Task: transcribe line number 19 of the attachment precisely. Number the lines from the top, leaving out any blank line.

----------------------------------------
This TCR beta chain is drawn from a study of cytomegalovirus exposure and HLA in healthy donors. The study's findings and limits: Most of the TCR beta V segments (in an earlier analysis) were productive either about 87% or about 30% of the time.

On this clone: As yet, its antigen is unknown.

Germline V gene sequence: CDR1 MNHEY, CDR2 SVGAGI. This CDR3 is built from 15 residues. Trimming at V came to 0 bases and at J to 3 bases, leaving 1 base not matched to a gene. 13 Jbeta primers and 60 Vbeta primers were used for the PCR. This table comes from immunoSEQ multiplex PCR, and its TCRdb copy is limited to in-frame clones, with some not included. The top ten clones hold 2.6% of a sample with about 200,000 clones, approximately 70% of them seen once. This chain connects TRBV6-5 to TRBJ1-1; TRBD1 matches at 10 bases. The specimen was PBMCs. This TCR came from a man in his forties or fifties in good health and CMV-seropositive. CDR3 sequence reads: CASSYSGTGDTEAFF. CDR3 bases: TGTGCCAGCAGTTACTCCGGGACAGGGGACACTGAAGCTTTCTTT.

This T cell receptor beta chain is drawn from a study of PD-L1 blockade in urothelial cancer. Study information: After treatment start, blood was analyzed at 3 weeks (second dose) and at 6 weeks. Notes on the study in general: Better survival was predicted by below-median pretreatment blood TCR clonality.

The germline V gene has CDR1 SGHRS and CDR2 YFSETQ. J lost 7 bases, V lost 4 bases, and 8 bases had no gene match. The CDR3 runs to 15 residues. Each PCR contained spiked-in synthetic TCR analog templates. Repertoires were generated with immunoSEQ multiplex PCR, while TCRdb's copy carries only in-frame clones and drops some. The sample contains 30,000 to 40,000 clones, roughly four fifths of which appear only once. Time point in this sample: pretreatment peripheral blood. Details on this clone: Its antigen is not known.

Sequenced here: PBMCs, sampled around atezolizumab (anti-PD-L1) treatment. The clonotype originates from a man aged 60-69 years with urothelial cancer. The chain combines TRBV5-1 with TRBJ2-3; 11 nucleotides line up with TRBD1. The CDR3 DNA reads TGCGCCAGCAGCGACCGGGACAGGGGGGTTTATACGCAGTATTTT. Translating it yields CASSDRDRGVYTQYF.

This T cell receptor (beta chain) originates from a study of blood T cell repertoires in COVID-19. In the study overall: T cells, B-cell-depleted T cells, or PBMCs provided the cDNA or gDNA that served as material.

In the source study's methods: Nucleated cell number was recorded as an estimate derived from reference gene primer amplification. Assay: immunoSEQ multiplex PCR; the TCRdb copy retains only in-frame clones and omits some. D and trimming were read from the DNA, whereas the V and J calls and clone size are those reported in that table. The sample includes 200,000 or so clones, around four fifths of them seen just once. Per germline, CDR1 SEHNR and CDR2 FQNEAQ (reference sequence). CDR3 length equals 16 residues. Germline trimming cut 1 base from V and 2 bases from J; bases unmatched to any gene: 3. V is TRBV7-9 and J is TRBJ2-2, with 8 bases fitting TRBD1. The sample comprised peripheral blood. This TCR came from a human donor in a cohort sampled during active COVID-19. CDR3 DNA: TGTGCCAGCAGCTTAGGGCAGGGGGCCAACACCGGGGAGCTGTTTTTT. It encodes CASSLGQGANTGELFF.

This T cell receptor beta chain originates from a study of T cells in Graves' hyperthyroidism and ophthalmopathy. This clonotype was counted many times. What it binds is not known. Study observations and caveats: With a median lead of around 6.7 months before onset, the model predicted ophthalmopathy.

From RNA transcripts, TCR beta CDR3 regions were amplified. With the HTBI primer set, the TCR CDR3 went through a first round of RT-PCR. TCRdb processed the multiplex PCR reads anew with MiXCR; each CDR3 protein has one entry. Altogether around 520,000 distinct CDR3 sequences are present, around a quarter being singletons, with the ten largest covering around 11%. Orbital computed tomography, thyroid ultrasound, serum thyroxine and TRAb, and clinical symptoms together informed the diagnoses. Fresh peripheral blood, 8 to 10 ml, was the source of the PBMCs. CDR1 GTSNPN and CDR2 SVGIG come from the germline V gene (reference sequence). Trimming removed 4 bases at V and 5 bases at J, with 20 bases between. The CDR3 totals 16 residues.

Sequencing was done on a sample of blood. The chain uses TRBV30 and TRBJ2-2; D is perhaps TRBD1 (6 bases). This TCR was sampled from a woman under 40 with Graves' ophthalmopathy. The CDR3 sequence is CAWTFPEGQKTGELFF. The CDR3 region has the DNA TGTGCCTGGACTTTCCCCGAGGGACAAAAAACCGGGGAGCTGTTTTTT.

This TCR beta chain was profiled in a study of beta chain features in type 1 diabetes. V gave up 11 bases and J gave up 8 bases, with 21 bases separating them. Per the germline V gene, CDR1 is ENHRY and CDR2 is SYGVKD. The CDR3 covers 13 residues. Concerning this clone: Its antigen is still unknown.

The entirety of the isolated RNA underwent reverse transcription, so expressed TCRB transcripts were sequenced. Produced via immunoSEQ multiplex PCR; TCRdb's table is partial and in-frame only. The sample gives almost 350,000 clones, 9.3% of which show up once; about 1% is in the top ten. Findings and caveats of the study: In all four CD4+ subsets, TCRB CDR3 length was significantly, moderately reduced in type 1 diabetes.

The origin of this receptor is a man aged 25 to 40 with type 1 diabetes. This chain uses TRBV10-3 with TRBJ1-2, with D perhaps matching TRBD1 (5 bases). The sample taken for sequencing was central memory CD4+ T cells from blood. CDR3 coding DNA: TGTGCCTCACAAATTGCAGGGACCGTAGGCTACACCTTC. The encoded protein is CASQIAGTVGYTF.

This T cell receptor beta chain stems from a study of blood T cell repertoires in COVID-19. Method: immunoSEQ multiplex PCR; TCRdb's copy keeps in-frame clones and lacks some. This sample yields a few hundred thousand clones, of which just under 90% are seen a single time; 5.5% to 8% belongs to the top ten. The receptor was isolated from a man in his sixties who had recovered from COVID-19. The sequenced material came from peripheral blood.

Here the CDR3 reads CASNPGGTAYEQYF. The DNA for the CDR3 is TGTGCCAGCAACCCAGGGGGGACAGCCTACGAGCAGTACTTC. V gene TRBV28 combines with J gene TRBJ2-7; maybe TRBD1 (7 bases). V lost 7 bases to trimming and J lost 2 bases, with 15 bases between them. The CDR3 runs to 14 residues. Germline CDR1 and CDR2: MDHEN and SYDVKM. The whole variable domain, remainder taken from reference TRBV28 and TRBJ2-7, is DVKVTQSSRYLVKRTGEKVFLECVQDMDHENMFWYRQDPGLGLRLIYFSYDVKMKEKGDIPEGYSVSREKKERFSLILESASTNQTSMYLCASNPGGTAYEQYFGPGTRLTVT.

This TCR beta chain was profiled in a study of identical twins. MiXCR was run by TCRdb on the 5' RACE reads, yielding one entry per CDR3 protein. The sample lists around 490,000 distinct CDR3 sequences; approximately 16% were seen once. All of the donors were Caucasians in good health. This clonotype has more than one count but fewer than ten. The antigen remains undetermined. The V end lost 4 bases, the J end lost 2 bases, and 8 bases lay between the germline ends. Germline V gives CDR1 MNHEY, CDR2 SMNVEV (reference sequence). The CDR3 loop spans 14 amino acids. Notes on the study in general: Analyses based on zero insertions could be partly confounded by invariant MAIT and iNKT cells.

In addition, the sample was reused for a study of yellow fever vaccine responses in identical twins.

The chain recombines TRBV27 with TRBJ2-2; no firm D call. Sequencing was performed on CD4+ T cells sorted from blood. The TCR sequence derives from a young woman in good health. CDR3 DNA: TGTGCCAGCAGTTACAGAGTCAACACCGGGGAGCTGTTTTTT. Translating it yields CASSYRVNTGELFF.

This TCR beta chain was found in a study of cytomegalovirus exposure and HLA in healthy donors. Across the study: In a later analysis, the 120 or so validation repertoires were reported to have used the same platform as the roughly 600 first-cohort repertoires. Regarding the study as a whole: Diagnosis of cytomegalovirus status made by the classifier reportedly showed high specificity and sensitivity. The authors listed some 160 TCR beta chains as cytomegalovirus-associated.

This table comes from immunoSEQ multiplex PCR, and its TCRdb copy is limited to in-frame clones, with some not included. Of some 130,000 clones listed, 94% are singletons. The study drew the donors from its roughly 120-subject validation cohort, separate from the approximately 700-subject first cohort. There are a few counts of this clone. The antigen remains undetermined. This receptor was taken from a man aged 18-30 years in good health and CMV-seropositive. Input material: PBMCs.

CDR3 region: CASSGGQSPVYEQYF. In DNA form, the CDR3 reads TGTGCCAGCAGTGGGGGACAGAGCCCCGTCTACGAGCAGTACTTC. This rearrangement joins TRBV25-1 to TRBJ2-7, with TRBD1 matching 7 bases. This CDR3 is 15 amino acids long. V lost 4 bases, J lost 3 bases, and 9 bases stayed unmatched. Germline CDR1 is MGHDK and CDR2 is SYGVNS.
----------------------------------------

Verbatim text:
The chain recombines TRBV27 with TRBJ2-2; no firm D call. Sequencing was performed on CD4+ T cells sorted from blood. The TCR sequence derives from a young woman in good health. CDR3 DNA: TGTGCCAGCAGTTACAGAGTCAACACCGGGGAGCTGTTTTTT. Translating it yields CASSYRVNTGELFF.